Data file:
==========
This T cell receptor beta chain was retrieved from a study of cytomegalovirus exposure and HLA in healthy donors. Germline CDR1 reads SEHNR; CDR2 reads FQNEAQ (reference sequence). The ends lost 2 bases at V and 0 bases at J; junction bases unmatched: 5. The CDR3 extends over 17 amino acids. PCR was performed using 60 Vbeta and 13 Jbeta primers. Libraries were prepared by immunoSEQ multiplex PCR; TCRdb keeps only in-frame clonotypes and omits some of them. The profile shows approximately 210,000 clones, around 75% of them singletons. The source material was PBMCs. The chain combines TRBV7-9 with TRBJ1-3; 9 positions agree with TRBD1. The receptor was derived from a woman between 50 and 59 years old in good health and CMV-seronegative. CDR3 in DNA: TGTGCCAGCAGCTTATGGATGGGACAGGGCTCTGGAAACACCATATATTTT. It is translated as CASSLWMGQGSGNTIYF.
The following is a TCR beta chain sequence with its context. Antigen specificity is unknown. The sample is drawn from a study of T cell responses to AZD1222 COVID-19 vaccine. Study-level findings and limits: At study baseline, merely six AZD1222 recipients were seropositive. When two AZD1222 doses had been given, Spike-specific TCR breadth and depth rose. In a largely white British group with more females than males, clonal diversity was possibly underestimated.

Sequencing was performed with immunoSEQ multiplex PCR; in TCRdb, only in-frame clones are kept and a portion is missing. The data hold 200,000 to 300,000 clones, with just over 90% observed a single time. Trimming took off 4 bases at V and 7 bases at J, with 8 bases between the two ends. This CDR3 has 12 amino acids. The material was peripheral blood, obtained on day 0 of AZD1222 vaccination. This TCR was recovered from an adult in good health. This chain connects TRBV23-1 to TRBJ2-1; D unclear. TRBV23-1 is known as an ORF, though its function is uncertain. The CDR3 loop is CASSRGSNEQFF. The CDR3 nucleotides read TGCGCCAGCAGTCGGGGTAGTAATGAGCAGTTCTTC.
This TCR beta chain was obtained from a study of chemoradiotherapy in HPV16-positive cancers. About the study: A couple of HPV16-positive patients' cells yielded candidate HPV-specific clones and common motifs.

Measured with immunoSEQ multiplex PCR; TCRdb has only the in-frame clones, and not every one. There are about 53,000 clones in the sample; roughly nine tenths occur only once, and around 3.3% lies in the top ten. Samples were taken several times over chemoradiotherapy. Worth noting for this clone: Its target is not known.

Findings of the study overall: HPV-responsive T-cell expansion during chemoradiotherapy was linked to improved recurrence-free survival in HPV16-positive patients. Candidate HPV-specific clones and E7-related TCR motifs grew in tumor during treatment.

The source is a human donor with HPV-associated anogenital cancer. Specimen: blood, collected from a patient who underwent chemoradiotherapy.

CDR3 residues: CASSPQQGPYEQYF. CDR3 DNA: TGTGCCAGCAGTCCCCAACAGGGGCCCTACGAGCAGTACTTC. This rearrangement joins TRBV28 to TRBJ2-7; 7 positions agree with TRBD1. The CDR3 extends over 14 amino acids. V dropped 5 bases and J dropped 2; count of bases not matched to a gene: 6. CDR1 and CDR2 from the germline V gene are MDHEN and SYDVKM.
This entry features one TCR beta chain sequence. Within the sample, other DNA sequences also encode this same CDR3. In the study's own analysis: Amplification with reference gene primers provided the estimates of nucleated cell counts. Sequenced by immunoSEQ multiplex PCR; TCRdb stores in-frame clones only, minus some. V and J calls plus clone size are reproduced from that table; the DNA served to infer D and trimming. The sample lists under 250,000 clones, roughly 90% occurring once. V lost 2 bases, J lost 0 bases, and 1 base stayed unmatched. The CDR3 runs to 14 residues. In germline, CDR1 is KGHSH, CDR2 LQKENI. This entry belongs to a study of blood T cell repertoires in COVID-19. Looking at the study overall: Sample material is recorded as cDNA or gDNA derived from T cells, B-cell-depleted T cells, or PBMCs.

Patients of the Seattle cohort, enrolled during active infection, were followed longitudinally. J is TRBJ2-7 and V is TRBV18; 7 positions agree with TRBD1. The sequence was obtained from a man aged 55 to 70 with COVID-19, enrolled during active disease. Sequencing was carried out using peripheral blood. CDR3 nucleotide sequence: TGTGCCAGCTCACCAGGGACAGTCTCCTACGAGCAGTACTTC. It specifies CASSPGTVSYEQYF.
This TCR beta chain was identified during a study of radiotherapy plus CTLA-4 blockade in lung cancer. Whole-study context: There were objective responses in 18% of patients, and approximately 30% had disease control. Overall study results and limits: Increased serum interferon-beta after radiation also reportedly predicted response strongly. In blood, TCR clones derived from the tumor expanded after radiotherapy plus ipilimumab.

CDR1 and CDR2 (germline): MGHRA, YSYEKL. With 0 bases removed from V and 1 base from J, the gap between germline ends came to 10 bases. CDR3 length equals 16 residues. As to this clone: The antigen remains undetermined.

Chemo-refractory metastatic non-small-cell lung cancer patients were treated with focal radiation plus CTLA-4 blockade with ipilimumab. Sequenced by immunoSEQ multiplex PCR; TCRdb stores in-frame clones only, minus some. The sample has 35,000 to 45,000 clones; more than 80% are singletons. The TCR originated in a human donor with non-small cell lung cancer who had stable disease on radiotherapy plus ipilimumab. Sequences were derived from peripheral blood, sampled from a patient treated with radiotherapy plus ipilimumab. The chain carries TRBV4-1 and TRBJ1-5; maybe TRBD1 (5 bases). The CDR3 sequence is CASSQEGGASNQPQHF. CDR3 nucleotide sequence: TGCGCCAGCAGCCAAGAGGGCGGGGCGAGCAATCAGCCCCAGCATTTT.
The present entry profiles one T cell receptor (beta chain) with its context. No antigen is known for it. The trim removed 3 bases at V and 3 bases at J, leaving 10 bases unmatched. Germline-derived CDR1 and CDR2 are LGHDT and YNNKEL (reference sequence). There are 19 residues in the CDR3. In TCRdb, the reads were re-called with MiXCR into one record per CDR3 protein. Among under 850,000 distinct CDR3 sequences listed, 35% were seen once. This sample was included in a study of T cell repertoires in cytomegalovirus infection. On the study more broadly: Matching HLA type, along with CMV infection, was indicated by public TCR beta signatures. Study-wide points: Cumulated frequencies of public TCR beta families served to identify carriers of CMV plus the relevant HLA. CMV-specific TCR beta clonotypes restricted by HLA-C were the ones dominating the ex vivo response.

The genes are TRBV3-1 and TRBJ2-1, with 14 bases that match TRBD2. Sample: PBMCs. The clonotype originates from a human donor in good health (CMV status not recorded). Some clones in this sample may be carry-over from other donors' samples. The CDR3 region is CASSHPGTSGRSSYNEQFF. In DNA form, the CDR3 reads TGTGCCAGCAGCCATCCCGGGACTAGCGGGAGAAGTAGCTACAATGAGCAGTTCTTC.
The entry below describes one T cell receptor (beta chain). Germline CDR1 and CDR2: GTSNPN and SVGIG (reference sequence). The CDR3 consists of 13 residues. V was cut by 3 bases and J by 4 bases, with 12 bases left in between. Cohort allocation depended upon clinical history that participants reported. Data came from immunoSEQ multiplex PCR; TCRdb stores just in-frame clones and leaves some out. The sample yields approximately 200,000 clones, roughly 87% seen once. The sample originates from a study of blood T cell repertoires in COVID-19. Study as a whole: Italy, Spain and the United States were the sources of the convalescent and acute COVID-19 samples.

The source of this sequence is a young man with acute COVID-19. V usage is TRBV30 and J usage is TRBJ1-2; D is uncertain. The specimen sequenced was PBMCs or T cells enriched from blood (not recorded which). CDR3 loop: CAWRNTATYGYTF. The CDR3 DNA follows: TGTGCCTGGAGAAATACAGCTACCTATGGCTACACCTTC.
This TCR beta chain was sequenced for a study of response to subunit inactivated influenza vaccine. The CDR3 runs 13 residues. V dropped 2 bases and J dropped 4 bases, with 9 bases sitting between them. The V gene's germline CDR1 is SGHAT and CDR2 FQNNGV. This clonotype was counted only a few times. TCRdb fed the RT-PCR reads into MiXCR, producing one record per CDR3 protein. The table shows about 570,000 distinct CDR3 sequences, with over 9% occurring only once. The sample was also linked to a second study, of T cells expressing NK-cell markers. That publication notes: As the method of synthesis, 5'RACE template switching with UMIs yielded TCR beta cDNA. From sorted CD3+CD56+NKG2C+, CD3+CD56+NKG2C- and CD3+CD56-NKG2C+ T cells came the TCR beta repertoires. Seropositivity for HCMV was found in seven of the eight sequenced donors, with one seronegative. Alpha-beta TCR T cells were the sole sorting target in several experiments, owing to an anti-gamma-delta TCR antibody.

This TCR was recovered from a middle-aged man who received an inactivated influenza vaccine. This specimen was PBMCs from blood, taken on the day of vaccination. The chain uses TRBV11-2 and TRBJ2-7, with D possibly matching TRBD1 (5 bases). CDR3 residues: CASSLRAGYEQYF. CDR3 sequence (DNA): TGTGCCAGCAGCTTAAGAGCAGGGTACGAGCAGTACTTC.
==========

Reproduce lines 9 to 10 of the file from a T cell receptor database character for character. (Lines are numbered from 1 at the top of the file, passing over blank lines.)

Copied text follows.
This entry features one TCR beta chain sequence. Within the sample, other DNA sequences also encode this same CDR3. In the study's own analysis: Amplification with reference gene primers provided the estimates of nucleated cell counts. Sequenced by immunoSEQ multiplex PCR; TCRdb stores in-frame clones only, minus some. V and J calls plus clone size are reproduced from that table; the DNA served to infer D and trimming. The sample lists under 250,000 clones, roughly 90% occurring once. V lost 2 bases, J lost 0 bases, and 1 base stayed unmatched. The CDR3 runs to 14 residues. In germline, CDR1 is KGHSH, CDR2 LQKENI. This entry belongs to a study of blood T cell repertoires in COVID-19. Looking at the study overall: Sample material is recorded as cDNA or gDNA derived from T cells, B-cell-depleted T cells, or PBMCs.

Patients of the Seattle cohort, enrolled during active infection, were followed longitudinally. J is TRBJ2-7 and V is TRBV18; 7 positions agree with TRBD1. The sequence was obtained from a man aged 55 to 70 with COVID-19, enrolled during active disease. Sequencing was carried out using peripheral blood. CDR3 nucleotide sequence: TGTGCCAGCTCACCAGGGACAGTCTCCTACGAGCAGTACTTC. It specifies CASSPGTVSYEQYF.